# Longest Increasing Subsequence: Patience Sort

Here’s another way to solve the longest increasing subsequence problem: Patience sorting (Wikipedia).

Patience sorting is a greedy sort that solves LIS in time . It goes as follows (from princeton.edu):

My implementation is in git and below:

# Challenge: Smaller to Larger Random Number Generator

Let’s say you have a random number generator RNG3() that uniformly returns from and you must use it to build RNG7() that uniformly returns from . How might you do it?

Hint
It’s not a variant on , as that yields a bell curve.
Create a matrix with uniform values as follows:

```do {
RNG7 = M[RNG3()][RNG3()];
} while (RNG7 == 0);
```

# Kruskal’s Algorithm & Quick Union

In my previous post I implemented Prim’s algorithm with pairing heap. Now, here’s another way to find the minimum spanning tree, using Kruskal’s algorithm (Wikipedia) with quick union. If you compare the code between posts, this is a whole lot simpler.

The gist:

1. For each edge by weight ascending
2. If nodes are in same component, forget/skip
3. Else take edge and merge the two components

Here’s my implementation used in the solving of SPOJ 368. Cobbled Streets CSTREET, in git and below:

# Kosaraju’s Algorithm

Kosaraju’s algorithm (Wikipedia) finds a graph’s strongly connected components in linear time.

The algorithm runs in two phases:

Phase 1:

1. grab an unseen node and perform depth-first search.
2. add node to stack after children processed.
3. while unseen nodes exist…

Phase 2:

1. pop node off stack.
2. graph traversed against directed edges.
3. all within traversal belong to one strongly-connected component.
4. while stack is not empty…

This algorithm is used in my solving of SPOJ 13990. Web islands WEBISL; implementation is in git and below:

# Topological Sorting

The following is an implementation of topological sorting on a graph (Wikipedia). This sort runs in , where = number of vertices and = number of edges.

Topological sort: arrange directed graph — one node per column — so that all edges point right.

If each node is a job to be scheduled, and each incoming edge indicates a prerequisite, a topological ordering is a valid job scheduling; sweeping left to right, all prerequisites have been satisfied.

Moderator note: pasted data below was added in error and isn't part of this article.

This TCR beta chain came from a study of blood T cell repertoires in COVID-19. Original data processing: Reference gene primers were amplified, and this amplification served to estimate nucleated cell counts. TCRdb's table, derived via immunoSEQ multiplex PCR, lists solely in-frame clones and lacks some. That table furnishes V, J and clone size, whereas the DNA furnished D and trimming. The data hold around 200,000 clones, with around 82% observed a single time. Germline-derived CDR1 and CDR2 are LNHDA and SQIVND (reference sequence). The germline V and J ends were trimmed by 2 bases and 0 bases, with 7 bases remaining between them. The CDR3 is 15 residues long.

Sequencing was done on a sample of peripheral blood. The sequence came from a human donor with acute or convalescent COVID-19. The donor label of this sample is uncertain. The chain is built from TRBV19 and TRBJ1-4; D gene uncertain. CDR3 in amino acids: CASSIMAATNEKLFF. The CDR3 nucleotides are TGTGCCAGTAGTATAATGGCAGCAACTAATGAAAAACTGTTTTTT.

My implementation is in git and below:

# Ceiling Power-of-Two

Here’s a method find the next power of 2 (in languages where signed numbers are encoded as two’s complement).

```long int pow_2_ceil(long int t) {
if (t == 0) return 1;
if (t != (t & -t)) {
do {
t -= t & -t;
} while (t != (t & -t));
t <<= 1;
}
return t;
}
```

Each loop strips the least-significant 1-bit directly; time is where .

# Challenge: Constant-Time Min-Element Stack

Here’s another problem from the Algorithm Design Manual (Skiena), Interview Problem 4-44:

Design a stack that supports push, pop, and retrieving the minimum element in constant time. Can you do this?
Hint 1
Constant time? Well then it’s stacks all the way down.
Hint 2
Two stacks, to be exact.
Data structure contains two stacks, and . is the minimum element. After calling , push to if . Before calling , pop from if .

# Nth Largest Element

If you need the nth largest element of an unsorted list, an obvious solution comes to mind:

```sort(list);
return list[nth];
```

This is easy to code but runs a little slow, in .

For something fast, there’s an algorithm that runs in expected called QuickSelect (Wikipedia), a cross between Quicksort and binary search. Like Quicksort, there’s a worst-case time of , so where handling large user-supplied inputs consider choosing the partition pivot element randomly.

The gist:

```function quickselect(list, nth)

begin = 0, end = list.size()
loop
partition list[begin, end)
if partition equals nth, return list[partition]
else drill down on partition's appropriate side
loop end
```

My implementation is in git and below: